Class of 2022: The Tale of Tony, a Mix of Magical Proportions
A first-person story from Alex Grobman, who is headed to a rotating internship at the Equine Medical Center of Ocala in her home state of Florida.
I never wanted a Chihuahua. If you had asked me five years ago, a Chihuahua would not have even remotely been on my radar. They were yappy, high energy and obnoxious. My dream dog was a middle-aged golden retriever with a heart of gold.
Regardless, a dog during vet school was off the table for me. I loved having the opportunity to be away from my house without the responsibility of caring for a dog. I also anticipated doing an internship after vet school, which was not conducive to owning a dog.
However, I was going into junior surgery.
Rumor had it that everyone loved junior surgery so much that they ended up adopting their patients. I told myself there was absolutely no way. I didn’t really like surgery that much, anyway. Sterile fields made me anxious, and all of the anatomy looked like vaguely similar pink tissue. I could barely make a cut on a cadaver without questioning every move let alone on a live patient. Not for me.
And then came Nemo, now Tony. Tony is a 3-year-old MN (N courtesy of me and classmate Tania Hummel) Chihuahua/American Staffordshire terrier. What a mix, right? It never gets old telling people about Tony’s heritage. “Which one was the mom?” I always respond the same way, “I hope the dad was a Chihuahua!” I’ve had Tony 2.5 years now, and I wouldn’t have it any other way.
In October 2019, I walked into the dog kennel ready for another junior surgery. That week, we had a juvenile neuter. I was working with a classmate, but a different groupmate than usual, Tania. The mom of the group, the confidante of the class and the one everyone wanted to be around. I felt lucky and excited.
I found the cage associated with our group, and my heart sank. A Chihuahua. And a loud one at that. Nemo had interesting conformation. Dumbo ears, antelope legs, pitbull body and eyes that could guilt you into complete submission. He was undeniably one of the cutest puppies I had ever seen.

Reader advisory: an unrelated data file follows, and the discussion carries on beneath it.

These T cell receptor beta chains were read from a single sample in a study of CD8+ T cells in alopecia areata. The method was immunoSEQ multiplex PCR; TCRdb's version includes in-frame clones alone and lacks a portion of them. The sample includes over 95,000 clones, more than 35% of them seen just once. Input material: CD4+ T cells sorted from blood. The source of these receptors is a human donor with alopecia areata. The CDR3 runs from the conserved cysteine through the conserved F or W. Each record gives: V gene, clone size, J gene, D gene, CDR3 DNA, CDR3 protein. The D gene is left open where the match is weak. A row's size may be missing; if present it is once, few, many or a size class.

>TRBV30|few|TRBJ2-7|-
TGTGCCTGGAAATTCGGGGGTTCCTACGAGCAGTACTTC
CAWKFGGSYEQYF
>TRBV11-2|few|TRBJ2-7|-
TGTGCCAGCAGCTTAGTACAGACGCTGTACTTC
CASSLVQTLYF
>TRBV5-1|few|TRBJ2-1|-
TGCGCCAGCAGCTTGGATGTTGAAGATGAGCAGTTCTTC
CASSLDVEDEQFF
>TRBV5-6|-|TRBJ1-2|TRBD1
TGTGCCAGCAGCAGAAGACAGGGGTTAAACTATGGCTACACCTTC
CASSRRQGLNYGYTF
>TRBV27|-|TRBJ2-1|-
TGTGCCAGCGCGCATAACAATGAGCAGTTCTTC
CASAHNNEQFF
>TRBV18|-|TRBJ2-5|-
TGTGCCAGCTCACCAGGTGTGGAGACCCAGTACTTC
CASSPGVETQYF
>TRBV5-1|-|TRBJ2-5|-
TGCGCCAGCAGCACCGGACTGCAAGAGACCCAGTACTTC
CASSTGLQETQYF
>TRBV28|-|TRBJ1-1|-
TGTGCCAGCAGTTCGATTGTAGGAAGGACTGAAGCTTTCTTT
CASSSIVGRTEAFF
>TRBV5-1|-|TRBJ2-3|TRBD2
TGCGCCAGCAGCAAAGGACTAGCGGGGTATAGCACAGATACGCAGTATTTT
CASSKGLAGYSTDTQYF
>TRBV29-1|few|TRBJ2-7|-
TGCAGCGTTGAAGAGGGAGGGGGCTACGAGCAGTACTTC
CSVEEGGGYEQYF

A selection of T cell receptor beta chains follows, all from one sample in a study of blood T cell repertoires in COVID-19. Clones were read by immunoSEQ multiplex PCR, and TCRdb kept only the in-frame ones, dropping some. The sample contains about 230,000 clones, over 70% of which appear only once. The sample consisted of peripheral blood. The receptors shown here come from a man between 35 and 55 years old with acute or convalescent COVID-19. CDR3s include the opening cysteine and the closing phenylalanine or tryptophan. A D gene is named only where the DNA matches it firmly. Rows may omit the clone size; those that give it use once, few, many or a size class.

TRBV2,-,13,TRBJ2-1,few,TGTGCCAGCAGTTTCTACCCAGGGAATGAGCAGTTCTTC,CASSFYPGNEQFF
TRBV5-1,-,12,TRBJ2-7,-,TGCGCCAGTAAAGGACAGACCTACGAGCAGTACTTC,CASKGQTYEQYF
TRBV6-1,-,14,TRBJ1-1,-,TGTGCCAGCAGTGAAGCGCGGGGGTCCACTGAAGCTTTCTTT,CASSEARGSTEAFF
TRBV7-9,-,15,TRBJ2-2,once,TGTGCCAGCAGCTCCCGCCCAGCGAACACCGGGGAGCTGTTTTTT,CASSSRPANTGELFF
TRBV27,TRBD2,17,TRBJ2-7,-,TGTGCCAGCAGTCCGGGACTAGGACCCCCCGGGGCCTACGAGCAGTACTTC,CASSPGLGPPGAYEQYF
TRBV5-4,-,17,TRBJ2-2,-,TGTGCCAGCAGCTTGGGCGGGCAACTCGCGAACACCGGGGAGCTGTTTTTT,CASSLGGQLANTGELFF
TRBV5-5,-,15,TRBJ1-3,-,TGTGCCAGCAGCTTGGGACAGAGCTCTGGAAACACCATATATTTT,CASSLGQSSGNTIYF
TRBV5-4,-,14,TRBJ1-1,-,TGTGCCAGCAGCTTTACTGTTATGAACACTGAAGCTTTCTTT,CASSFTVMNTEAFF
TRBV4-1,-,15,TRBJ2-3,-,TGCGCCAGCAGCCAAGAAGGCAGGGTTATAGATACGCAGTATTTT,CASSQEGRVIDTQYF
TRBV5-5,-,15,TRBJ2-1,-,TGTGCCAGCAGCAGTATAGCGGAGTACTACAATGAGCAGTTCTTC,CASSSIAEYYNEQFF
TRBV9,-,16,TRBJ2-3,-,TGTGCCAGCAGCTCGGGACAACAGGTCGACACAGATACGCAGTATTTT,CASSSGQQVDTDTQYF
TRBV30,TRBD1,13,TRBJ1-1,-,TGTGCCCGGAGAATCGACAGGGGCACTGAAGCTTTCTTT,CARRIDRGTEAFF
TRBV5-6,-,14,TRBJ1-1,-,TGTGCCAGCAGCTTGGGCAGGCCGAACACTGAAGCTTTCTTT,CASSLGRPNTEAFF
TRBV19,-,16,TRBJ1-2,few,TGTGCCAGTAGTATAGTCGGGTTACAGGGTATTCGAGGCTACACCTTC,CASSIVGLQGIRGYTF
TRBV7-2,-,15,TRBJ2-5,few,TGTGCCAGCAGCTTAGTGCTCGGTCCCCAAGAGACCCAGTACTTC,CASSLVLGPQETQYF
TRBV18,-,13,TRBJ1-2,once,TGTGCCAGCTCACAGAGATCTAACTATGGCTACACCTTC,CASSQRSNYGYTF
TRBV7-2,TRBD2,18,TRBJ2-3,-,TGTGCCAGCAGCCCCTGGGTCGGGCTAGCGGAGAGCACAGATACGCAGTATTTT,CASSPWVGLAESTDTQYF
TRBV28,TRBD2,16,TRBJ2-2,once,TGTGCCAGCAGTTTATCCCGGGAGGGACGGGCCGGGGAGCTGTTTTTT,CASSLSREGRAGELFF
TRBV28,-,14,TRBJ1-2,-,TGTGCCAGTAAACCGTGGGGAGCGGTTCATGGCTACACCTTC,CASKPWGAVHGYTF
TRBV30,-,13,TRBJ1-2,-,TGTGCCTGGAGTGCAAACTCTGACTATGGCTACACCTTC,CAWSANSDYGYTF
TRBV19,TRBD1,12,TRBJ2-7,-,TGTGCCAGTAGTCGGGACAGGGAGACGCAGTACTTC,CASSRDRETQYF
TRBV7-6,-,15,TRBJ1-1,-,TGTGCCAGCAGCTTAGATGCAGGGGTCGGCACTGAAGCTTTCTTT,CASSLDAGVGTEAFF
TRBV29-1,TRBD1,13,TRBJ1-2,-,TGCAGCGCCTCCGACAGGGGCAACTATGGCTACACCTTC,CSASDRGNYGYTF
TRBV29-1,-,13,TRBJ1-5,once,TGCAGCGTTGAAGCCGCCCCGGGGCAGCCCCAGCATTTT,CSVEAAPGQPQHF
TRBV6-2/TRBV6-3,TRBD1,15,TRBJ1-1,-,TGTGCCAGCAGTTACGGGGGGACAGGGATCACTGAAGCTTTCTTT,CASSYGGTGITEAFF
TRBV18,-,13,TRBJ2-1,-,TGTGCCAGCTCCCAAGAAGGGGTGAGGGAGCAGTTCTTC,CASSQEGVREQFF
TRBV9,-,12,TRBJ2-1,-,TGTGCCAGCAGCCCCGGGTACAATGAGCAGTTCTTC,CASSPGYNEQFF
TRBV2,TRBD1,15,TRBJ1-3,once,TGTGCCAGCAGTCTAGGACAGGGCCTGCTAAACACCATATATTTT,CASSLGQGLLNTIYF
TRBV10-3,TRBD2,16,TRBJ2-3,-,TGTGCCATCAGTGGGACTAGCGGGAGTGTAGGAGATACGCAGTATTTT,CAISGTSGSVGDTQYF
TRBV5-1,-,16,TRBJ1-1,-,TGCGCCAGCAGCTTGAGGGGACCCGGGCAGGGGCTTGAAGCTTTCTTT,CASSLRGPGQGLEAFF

I opened the cage, and he melted into my arms. He was warm and smelled like a rescue puppy. His body condition wasn’t great, and I wondered what his situation was like. I loved him, and I didn’t want to put him down.
The next day, Tania and I neutered Nemo. It was exhilarating; the surgical instruments fit into my hands like they were meant to be there. Wait, why did I like this? I felt the anatomy, maintained sterile technique and worked diligently with my team.
Nemo recovered like a champ. I never saw him discharged and spent several days in complete agony. It was only after my mom simply stated, “You need a dog,” that I reached out to the rescue group.
They told me that Nemo already had interest and that I was too late. I said I was Nemo’s student and had bonded with him. I finally managed to have them allow me visit, only if I beat out the other interest.
As soon as class let out that day, I raced to the rescue. He was still there. I would have recognized those ears anywhere. He was more high energy than I remembered. Regardless, he rode passenger and had a new name, Tony.
Tony has been my vet school dog. He has seen me through the most difficult coursework and my entire clinical year. He has been there through utter heartbreak and unbelievable success. Tony has taught me patience and understanding. He knows me, and I know him. It’s never been easy, but it’s always been worth it.
Tony will travel with me to Florida for my equine rotating internship, and I’m more than grateful to have him by my side.
The irony, though? He hates horses. And I want to be a surgeon.
- – Alex Grobman